Where the district said that enrollment figures from 2016-17 showed that 43% of middle school families and 78% of high school families in the West Early College neighborhood chose to enroll at other schools, the four students showed increasing enrollment projections. One student in the audience argued with district officials, agreed with the other students and yelled out to district officials, “When you trash our school by saying how awful we are, you would want to go somewhere else too!”
The meeting grew contentious when the question and answer session began. Veronica Barela, an award winning community organizer for her work in housing development and civil rights, strongly criticized the school district for what she termed “disparate treatment.” Barela said that she has seen the district move to a charter school model and that with the new Secretary of Education, Betsy DeVos, that she expects the trend to explode, “That’s all she wants to do.”
Barela then said she would seek legal counsel at the close of the meeting,
“To me what’s going on here is disparate treatment. I have to wonder if anybody’s ever filed anything against the public school system for disparate treatment. We worked too hard to keep this school open. And it’s improving. You can’t judge this school by Cherry Creek. And you can’t judge this school by East High School. You can’t do that. That’s the tool that DPS uses to close these schools down to put a charter school in there. And that’s exactly what they’re doing to this school. And don’t you ever think that it’s not that, because it is that. And maybe an attorney or a law firm needs to look at the behavior of DPS around these very situations.”
The meeting was attended by several teachers of the school who all vocalized their support of the students, especially of the students who were involved in compiling their presentation with data collected on their own time.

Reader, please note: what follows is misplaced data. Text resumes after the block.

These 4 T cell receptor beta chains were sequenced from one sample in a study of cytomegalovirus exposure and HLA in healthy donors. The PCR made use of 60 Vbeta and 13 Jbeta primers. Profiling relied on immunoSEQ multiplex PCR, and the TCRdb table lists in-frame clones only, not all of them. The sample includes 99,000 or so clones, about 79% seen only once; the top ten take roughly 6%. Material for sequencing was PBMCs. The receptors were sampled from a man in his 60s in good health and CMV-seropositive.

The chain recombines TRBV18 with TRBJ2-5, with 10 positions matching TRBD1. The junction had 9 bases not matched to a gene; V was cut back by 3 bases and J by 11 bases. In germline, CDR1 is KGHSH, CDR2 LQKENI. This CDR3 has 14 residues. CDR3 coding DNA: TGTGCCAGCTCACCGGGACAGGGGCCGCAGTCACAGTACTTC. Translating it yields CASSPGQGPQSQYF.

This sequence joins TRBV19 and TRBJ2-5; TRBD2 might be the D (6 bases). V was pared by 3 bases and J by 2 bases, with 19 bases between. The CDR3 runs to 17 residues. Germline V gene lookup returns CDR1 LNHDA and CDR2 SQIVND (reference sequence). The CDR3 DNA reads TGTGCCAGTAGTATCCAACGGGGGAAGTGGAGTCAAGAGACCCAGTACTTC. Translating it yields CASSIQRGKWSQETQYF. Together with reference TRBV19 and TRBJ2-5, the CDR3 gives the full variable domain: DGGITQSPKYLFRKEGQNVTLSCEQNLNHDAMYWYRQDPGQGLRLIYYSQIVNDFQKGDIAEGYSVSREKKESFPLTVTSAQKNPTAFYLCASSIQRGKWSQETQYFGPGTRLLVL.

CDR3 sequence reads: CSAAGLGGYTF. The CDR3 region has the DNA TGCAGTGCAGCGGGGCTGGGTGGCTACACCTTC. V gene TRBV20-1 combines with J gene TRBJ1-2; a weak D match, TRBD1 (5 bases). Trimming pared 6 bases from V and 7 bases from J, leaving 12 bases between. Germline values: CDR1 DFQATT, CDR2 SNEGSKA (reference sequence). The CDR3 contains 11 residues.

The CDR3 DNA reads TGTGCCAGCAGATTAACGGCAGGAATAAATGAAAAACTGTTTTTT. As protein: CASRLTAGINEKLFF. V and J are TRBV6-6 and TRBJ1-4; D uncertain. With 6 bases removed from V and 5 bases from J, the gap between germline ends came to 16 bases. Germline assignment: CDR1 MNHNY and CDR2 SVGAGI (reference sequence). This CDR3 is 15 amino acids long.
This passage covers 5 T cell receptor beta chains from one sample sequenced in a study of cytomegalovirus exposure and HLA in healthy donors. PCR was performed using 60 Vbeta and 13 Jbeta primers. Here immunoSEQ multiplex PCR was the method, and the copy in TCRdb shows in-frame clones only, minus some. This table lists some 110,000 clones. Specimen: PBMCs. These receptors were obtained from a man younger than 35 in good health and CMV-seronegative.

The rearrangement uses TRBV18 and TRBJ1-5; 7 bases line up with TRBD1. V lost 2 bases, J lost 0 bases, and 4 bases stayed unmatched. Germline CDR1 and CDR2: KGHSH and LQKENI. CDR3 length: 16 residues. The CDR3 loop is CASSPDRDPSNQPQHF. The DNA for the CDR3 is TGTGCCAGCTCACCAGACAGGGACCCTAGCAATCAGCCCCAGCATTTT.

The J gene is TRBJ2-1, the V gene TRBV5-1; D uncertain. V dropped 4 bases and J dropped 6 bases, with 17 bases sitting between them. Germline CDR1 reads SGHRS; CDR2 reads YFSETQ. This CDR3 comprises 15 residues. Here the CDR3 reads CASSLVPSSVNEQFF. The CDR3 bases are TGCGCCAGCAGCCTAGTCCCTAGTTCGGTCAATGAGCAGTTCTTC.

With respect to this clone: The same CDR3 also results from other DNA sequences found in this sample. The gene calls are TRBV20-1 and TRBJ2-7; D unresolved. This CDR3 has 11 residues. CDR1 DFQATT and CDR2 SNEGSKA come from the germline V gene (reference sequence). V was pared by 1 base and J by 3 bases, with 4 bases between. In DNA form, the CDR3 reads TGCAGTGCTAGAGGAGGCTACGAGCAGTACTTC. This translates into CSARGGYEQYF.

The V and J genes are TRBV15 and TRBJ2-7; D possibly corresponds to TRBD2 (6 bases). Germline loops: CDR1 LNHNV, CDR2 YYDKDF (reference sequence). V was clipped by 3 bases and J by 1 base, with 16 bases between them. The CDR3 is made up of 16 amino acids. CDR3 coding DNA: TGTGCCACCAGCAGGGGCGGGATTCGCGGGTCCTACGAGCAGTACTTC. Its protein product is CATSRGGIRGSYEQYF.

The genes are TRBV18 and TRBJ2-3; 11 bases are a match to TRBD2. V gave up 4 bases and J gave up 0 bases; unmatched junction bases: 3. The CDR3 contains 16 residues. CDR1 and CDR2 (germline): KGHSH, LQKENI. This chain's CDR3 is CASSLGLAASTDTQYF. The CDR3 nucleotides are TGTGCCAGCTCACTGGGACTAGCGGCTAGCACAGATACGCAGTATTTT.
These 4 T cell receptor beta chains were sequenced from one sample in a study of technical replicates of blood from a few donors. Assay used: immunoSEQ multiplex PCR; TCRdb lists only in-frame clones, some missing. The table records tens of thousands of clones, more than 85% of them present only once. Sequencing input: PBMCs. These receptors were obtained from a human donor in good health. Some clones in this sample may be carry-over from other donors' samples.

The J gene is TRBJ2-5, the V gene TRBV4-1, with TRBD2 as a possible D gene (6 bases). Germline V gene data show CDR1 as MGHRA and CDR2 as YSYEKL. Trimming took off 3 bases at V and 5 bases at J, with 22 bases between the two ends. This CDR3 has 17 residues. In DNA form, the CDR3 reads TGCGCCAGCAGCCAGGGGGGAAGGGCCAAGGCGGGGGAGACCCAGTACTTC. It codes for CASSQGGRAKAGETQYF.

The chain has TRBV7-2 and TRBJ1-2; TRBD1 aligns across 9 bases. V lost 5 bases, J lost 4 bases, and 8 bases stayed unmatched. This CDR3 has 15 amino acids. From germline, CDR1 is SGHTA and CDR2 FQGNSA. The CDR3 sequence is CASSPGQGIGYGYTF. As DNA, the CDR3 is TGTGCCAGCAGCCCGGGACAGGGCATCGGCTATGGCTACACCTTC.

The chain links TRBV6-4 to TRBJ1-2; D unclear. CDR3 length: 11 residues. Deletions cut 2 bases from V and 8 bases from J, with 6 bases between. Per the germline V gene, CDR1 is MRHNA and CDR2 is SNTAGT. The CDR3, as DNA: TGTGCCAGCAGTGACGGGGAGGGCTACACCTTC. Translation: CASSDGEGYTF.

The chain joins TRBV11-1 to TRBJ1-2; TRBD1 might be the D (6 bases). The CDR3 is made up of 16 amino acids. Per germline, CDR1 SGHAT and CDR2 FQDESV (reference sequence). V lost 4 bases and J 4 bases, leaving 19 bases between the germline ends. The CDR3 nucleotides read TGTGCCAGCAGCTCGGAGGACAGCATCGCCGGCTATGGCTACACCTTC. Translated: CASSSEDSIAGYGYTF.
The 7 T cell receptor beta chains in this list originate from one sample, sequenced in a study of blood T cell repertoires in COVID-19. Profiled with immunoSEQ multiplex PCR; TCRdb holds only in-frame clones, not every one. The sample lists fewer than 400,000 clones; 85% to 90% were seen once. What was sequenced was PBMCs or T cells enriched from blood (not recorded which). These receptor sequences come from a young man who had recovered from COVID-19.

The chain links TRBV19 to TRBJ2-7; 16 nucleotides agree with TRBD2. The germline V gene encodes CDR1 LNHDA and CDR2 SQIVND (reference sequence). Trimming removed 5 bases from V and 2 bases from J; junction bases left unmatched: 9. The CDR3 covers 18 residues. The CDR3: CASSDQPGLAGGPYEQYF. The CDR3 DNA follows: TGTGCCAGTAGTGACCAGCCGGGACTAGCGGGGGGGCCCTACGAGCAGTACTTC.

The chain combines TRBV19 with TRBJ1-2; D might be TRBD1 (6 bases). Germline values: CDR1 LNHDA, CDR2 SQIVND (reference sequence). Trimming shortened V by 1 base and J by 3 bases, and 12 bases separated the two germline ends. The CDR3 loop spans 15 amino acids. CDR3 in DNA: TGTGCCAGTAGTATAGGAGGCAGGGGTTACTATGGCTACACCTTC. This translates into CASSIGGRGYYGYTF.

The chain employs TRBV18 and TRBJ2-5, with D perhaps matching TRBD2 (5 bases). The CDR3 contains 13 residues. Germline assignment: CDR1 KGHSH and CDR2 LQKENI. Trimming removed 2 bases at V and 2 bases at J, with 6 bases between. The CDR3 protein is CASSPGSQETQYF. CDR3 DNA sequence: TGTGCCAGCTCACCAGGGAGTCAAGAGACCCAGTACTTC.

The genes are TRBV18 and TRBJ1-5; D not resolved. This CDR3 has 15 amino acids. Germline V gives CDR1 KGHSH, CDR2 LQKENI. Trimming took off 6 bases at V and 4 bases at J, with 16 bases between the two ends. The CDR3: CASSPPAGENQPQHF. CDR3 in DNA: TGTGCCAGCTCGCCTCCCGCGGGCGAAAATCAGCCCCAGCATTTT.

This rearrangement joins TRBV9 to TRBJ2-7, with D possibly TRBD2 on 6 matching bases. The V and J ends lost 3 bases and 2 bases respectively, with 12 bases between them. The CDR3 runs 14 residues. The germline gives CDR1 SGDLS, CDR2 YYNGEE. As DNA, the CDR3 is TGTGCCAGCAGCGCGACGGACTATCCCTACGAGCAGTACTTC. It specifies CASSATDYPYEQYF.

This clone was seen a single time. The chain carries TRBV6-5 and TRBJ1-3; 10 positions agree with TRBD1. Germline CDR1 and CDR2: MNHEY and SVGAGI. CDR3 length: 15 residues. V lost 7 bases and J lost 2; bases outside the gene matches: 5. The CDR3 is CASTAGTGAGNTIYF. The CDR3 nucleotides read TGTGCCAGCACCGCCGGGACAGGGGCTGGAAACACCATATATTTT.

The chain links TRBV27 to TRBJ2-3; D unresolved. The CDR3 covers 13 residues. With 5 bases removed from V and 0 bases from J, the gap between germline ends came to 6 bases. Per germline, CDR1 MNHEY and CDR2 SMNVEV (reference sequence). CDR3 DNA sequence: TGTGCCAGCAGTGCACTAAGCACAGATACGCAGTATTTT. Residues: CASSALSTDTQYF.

One teacher who received heavy applause was Kris Bethscheider who teaches social studies at the school and who also described an unequal and disparate treatment when comparing schools. She referenced a March 13, 2017 school board meeting, “Oddly enough in this meeting you guys brought up the school performance criteria, and the new criteria being equity. And as soon as it was brought up in your board meeting that green and blue schools would end up possibly orange or red, the word ‘support’ came right out. [District officials responded] ‘we’ve gotta support those schools. We’re going to make sure this doesn’t bring them down. We’re going to make sure our blue and green schools don’t get damaged by this new criteria.’ Meanwhile you removed every single support that we had used this year to actually bring ourselves above that criteria to get shut down which was SQR and I think it was because we put a wrench in your little plan to shut us down when we got over 25 points. You got rid of SQR. There is inequity in how they treat their blue green schools versus their red schools. They don’t want to support our school. They do want to support their performing schools much more than they want to support ours.”